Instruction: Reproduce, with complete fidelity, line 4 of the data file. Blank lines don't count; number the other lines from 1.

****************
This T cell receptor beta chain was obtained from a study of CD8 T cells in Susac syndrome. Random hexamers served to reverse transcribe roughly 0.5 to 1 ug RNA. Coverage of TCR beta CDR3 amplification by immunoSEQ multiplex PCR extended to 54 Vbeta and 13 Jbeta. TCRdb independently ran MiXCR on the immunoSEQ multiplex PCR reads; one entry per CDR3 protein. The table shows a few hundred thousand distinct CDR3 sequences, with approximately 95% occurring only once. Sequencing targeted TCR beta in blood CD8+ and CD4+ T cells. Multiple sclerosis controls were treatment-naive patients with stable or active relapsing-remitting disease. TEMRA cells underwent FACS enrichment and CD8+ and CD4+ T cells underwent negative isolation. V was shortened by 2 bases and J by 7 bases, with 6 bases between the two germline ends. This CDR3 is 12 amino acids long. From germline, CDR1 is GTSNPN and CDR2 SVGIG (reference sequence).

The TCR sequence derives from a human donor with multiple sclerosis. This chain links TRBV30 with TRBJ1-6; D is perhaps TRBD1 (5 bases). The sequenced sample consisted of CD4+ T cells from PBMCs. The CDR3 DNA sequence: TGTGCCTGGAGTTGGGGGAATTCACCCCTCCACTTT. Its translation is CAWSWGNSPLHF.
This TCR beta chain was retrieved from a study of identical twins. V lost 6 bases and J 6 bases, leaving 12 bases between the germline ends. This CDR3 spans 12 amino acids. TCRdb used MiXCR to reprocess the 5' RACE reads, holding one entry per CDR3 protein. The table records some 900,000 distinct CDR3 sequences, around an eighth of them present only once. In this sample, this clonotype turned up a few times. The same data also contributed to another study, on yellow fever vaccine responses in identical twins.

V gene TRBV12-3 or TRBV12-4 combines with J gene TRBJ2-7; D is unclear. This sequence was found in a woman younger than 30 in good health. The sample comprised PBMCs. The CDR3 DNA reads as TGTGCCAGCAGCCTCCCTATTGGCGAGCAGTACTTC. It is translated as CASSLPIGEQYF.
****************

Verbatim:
V gene TRBV12-3 or TRBV12-4 combines with J gene TRBJ2-7; D is unclear. This sequence was found in a woman younger than 30 in good health. The sample comprised PBMCs. The CDR3 DNA reads as TGTGCCAGCAGCCTCCCTATTGGCGAGCAGTACTTC. It is translated as CASSLPIGEQYF.